Since then, the students have spent every summer living in remote villages and learning from Chatino speakers, documenting interviews and conversations, and capturing and preserving the language. The six students trained the next generation of Chatino speakers, often in villages where only elders spoke the language, by creating classes and workshops for children and adults.
This spring brought an end to the Chatino Language Documentation Project at UT Austin, when the final three students — Ryan Sullivant, Justin McIntosh and Stéphanie Villard — finalized their dissertations. The following are their reflections.
Location: Tataltepec de Valdés; 16.3000° N, 97.5500° W
Language: Tataltepec Chatino
Language status: Endangered, spoken by 540 mostly older persons
“Malā ntyaā?” – Where are you going?
Every day in Tataltepec, I passed people on the road wanting to know where I was going, not because they were nosy, but because that’s just what people say to folks they pass on the road.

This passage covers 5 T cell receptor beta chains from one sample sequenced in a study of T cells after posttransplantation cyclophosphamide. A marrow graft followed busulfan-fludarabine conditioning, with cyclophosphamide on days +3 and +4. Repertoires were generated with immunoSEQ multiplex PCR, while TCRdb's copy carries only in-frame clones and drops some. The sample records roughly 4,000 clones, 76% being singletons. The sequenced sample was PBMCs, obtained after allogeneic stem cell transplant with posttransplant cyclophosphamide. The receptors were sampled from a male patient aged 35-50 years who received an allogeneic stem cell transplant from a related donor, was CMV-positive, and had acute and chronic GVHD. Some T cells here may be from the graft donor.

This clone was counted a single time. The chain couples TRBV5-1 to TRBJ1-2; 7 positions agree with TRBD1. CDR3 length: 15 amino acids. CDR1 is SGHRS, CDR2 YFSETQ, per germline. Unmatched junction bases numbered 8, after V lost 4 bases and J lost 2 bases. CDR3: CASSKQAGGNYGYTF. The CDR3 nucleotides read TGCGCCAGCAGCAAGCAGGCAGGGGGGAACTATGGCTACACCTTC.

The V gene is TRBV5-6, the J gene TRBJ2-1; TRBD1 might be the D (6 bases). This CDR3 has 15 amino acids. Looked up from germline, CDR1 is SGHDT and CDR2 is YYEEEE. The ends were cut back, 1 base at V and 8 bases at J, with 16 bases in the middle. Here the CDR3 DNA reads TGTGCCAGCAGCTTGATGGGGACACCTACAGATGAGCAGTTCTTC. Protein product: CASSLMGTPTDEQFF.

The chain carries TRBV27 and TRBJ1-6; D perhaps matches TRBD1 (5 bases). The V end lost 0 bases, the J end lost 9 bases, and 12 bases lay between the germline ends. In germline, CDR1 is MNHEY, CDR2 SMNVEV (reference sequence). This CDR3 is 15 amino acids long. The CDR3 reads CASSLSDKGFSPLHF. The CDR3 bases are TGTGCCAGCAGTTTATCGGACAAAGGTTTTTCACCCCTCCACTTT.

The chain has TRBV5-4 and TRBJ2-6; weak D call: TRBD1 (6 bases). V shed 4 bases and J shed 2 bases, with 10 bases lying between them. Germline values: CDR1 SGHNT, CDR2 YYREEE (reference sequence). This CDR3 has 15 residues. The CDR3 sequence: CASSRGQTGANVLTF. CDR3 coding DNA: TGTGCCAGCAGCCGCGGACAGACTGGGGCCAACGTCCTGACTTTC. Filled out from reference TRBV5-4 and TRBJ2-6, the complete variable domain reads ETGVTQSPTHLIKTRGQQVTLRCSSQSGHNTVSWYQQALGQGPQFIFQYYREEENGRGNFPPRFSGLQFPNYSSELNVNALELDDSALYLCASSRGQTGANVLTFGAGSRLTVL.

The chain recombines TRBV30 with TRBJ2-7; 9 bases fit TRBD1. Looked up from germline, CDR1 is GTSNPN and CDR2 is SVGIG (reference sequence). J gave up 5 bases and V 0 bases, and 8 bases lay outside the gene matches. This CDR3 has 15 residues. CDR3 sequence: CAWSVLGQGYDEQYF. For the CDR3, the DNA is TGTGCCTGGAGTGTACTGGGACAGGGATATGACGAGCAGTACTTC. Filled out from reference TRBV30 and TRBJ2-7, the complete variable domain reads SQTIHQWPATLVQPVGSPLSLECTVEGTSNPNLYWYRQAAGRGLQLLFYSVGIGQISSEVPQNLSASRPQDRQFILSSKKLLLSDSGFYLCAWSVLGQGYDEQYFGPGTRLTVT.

Whereas children around the world learn the languages they hear with no problem, the Chatino languages are tough nuts to crack for someone like myself who speaks English and Spanish.
Sentences start with verbs, and each verb has four principal parts that must be memorized. Like lots of Mesoamerican languages, the languages use a base-20 rather than a base-10 system (i.e. “seventy” in French is soixante dix, or “sixty ten”).
Then there are the words themselves. Clusters of three and four consonants are everywhere, and some of the most common sounds are not found in English or Spanish. To top it off, the languages make much use of tonal distinctions. Because tone alone distinguishes many nouns and conjugated verbs, it’s a small wonder I managed to learn to properly answer the question: “Where are you going?”